The Arava Institute recently welcomed agroecologist Oren Hoffman as the new Director of the Center for Sustainable Agriculture, taking over from renowned agronomist, Elaine Solowey, who founded the Center in 1987. In this post, we are extremely excited to introduce Dr. Hoffman to the Arava Institute community, as well as shine a spotlight on Dr. Solowey’s many accomplishments and the improbable path that led her to the Arava Institute. Dr. Oren Hoffman Oren was raised right here on Kibbutz Ketura. Oren never thought about ecology as a child. ”Growing up, I just called it nature.” With his love of the outdoors and exposure to farming as a child, Oren pursued an undergraduate degree in agriculture at the Hebrew University. However, Oren was motivated to take a more holistic, nature-centered focus in his professional pursuits, rather than focusing only on production means, crop yields and profitability. He decided to pursue an ecology PhD at Ben-Gurion University after finishing his degree in agriculture. Upon finishing his PhD in 2016, he did post-doctoral work at UC Davis, where he studied how different agricultural practices affect soil health and ecology. In joining the Center for Sustainable Agriculture, Oren has come full circle, returning from California to Kibbutz Ketura, where it all began for him. He is excited to work on a number of interesting projects and initiatives, among them:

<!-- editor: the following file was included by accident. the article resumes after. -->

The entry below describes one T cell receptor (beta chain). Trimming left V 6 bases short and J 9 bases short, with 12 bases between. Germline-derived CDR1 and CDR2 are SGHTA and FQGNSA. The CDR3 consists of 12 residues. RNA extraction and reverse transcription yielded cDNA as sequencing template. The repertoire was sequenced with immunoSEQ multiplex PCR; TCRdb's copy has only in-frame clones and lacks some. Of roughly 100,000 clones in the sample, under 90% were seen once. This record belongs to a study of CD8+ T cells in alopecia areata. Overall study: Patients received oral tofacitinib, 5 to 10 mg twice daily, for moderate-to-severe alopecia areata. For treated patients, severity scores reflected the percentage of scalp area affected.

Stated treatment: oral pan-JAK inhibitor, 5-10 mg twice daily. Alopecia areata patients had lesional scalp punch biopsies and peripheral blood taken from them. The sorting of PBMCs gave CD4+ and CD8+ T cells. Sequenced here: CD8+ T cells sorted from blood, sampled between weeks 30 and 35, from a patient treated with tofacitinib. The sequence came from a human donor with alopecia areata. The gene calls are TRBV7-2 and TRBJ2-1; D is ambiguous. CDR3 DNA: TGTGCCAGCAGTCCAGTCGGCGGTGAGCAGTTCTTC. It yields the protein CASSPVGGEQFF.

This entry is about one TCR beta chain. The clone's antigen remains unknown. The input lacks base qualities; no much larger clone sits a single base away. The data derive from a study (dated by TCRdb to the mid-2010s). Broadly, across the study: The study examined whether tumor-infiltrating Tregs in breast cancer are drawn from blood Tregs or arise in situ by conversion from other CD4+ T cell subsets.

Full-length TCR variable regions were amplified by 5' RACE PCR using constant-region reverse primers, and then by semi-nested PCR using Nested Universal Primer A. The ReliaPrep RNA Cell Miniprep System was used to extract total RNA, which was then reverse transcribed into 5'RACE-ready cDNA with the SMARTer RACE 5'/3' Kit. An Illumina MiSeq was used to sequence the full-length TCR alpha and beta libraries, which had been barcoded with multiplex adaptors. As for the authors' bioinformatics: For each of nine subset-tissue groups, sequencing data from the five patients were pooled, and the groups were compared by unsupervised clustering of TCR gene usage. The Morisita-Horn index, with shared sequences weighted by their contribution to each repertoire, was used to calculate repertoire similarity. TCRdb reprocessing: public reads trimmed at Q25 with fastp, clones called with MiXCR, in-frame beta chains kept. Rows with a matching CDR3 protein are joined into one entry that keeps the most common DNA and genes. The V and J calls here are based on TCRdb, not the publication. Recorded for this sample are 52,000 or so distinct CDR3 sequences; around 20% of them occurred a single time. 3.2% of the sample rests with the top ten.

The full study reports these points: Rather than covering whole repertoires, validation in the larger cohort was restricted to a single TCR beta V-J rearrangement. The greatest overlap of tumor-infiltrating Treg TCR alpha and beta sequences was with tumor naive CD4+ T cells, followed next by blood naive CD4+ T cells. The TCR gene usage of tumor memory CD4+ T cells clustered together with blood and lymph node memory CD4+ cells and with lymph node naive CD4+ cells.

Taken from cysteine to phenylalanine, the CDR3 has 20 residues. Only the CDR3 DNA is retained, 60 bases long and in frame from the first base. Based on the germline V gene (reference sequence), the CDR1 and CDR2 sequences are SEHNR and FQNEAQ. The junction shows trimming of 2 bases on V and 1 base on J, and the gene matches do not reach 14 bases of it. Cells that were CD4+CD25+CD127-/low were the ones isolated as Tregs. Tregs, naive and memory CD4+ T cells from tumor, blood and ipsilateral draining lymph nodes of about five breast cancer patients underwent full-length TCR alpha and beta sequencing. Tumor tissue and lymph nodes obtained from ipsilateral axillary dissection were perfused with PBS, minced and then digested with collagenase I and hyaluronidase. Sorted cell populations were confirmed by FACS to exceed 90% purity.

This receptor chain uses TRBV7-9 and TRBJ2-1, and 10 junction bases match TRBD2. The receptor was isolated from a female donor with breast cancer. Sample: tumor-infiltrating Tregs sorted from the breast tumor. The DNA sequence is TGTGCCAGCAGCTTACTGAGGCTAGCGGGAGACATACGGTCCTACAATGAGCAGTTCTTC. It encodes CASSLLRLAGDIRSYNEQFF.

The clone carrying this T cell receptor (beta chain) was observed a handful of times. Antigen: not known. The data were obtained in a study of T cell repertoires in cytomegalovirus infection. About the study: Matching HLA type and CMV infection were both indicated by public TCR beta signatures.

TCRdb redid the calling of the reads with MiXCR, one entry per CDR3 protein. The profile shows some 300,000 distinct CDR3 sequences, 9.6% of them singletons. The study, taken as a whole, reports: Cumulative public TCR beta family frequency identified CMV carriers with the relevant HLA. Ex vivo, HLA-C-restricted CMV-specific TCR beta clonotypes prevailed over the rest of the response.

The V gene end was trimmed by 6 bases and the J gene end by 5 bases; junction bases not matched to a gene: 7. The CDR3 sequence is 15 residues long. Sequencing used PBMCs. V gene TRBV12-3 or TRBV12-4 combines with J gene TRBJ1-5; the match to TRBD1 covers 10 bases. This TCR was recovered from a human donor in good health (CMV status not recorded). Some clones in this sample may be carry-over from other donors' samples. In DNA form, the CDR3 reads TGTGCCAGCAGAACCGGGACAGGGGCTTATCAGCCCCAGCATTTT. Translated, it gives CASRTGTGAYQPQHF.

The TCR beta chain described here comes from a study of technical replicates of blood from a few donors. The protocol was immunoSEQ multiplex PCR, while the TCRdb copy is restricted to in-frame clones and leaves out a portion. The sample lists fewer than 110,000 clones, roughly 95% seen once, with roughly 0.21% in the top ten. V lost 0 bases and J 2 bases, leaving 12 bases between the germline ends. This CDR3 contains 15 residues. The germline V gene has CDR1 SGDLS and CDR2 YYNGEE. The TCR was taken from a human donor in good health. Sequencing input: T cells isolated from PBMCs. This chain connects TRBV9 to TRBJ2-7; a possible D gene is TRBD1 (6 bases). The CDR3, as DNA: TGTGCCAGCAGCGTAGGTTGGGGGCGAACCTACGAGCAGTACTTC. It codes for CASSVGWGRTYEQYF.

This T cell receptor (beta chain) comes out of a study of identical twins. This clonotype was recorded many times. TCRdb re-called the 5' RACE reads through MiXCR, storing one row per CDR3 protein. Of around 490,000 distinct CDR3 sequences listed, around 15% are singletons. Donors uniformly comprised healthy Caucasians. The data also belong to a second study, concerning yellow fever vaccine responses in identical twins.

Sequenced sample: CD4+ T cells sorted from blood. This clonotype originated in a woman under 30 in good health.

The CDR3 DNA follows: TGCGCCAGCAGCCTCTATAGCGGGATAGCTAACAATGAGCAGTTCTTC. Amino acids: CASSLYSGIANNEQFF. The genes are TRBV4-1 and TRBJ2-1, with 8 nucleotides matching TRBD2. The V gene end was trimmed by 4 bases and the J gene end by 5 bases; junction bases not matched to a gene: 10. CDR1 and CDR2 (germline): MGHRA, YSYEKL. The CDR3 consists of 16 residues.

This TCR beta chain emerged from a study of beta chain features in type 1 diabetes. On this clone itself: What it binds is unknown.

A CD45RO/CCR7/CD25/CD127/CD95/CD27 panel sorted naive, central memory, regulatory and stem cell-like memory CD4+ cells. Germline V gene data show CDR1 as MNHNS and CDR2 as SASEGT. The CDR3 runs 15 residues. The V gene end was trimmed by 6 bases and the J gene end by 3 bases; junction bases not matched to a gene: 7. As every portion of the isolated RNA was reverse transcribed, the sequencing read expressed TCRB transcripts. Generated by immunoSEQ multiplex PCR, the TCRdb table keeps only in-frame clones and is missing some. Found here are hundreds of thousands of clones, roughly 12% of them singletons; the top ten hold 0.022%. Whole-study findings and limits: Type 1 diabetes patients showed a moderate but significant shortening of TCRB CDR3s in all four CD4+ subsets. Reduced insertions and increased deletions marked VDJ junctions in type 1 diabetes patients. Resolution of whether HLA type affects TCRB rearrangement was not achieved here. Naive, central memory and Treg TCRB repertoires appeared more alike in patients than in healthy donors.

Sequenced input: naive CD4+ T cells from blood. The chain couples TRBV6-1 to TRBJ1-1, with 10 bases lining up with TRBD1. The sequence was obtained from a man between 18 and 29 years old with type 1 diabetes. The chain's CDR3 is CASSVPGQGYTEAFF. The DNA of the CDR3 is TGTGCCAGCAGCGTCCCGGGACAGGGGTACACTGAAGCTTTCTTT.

- the Shelter Garden for Endangered Species, begun by Dr. Solowey, where he will lead ex situ rare species conservation efforts, in cooperation with the Israel Nature and Parks Authority
- agrivoltaics, where Oren will spearhead efforts to find cost-effective and land-effective crops to grow alongside and underneath photovoltaic panels with the Institute’s Center for Renewable Energy and Energy Conservation
- work on the Center’s Marula Tree orchard. The Marula, a fruit-bearing deciduous originally from Africa, has proved extremely resilient to the southern Arava’s hyper-arid environment. One unique aspect of the Marula is its enormous seeds. While that dims its prospects as a tree that can be harvested for its fruit, Oren is enthusiastic about the prospect of harvesting valuable oil from the large seeds.
- the Argania project, which suffered many setbacks, including at one point the total loss of all the trees, only to see it recover after Elaine obtained an additional 1,000 seeds from Morocco.
- the Kibbutz Ketura date orchard, in which Elaine herself worked until 1985.
- the ancient dates. Alongside the commercial success of the date orchard in her early days, Elaine received international acclaim when she was able to sprout a date palm now called Methuselah from a 2,000-year-old date seed found during excavations of Masada in the mid 1960’s.
- The Ramon Airport Parking Lots. After others failed, Elaine was asked to take over the planting of all trees and shrubbery at the Ramon Airport Parking Lots. She succeeded using a carefully researched combination of poinsietta regina, palo verde, and tamarisk trees.